Vienna was selected the best city in Europe in this year’s Readers’ Choice Awards, and this comes as no surprise, given the city’s artistic and elegant nature. Don’t miss Schönbrunn Palace, the historic summer house of the Habsburgs and Vienna’s top tourist destination, on your way to the opera and Sachertorte. Despite the crowds, the palace’s Baroque architecture and stunning gardens are well worth the visit.
The capital of Slovenia is as picturesque and charming as they come, and it’s also exceptionally clean, earning it the title of “Green Capital of Europe 2016” from the European Commission. Wander the cobblestone streets of the pedestrian-only Old Town, enjoy a cup of coffee on the riverbanks of the green Ljubljanica, and gaze at the city’s baroque buildings and Ljubljana Castle, which dates back to the 16th century.
As effortlessly as its famous flamenco dancers stamp their feet, Sevilla fuses modernity and history throughout the city, from its Old Town (the third-largest in Europe) to its world-famous tapas scene. The fifth and following seasons of Game of Thrones filmed extensively in the Andalusian capital, putting the opulent Alcázar of Seville on the map.
The picturesque city of Tallinn, Estonia, is filled to the brim with a fairytale quality because of its picturesque setting on the Baltic Sea and its many brightly colored buildings and castles with towers. Several of the city’s medieval churches and merchant homes are under UNESCO protection, making its historic core one of the best preserved in Europe. Regardless of the weather, the sights of the city from Toompea Castle are stunning.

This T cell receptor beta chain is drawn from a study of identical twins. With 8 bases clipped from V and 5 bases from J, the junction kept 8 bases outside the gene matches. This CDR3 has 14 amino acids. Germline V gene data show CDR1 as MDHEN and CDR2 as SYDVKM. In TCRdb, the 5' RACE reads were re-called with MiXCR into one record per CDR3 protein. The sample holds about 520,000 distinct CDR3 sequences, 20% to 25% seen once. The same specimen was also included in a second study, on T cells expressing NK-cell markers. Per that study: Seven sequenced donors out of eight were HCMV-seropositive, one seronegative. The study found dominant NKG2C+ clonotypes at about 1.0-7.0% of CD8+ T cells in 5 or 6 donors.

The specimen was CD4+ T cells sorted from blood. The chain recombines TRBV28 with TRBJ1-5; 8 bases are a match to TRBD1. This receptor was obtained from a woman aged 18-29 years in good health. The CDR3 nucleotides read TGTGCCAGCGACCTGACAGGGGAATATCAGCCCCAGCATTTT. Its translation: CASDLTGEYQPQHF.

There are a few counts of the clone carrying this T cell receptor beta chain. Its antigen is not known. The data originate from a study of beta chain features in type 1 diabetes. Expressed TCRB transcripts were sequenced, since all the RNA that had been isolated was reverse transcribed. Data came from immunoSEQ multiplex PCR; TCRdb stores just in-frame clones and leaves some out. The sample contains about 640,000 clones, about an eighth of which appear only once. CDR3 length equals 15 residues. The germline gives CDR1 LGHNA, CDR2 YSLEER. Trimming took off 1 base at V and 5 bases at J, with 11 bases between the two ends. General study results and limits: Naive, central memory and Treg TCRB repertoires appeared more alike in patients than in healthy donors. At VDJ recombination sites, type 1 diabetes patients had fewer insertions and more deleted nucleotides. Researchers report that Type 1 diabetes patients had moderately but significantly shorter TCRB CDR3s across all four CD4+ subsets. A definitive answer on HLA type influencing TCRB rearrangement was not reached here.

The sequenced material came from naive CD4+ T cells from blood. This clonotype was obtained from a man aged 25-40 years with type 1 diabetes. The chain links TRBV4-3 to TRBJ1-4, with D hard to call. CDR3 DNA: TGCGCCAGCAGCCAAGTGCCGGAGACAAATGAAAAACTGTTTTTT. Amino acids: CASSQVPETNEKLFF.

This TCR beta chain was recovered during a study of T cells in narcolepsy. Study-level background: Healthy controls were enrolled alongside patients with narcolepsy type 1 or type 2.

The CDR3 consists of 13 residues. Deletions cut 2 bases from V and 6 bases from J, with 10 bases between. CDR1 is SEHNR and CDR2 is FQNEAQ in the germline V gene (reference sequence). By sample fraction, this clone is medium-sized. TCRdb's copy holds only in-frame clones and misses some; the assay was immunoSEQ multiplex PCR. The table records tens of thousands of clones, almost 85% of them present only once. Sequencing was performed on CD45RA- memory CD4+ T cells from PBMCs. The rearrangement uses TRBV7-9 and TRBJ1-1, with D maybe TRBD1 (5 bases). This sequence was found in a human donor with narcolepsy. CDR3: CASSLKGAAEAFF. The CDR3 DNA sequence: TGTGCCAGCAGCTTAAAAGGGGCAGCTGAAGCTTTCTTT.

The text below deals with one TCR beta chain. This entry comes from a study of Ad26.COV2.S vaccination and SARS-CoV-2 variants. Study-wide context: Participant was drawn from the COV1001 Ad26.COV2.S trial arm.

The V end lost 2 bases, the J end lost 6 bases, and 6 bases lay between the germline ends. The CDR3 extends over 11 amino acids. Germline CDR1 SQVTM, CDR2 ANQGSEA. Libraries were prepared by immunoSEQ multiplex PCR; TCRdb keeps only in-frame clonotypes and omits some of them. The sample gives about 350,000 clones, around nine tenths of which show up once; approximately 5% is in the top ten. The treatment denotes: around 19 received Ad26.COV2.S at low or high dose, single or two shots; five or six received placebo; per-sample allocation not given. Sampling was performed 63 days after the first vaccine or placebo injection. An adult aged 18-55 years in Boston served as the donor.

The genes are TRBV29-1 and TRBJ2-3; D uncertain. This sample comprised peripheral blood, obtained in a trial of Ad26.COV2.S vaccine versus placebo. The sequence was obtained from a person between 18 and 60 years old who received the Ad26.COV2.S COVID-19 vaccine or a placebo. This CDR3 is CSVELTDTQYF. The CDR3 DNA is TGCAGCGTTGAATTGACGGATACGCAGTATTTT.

St. Petersburg, Russia
In spite of Dostoyevsky’s and Tolstoy’s literary legacies, St. Petersburg is a fascinating place to visit in its own right. The Winter Palace, considered by many to be Russia’s best example of Baroque architecture, and the Building of the General Staff may be seen in all their glory from Palace Square. Moreover, the city is home to a number of stunning Orthodox churches, including the five-domed Church of the Saviour on the Spilled Blood.
Nuremberg is one of the most beautiful cities in Germany because of its contrast between old and new. Known now for its Christkindlesmarkt, castles, and museums, Nuremberg was once the “unofficial” capital of the Holy Roman Empire and an early city of science and invention.
We know you’re disappointed that Lisbon isn’t here, but hear us out before you send us hate mail: The second largest city in Portugal is experiencing a boom. Though oenophiles have known about Porto for some time, the city has recently attracted the attention of artists and designers who are drawn to the city’s beautiful architecture (yes, there are lots of tiles) and public art. The concrete Piscinas de Marés (Tidal Pools) in Leça da Palmeira stand in stark contrast to Porto’s famous beaches and granite coastline and are not to be missed. The opulent Lello bookshop is said to have been an inspiration for J.K. Rowling’s Harry Potter series.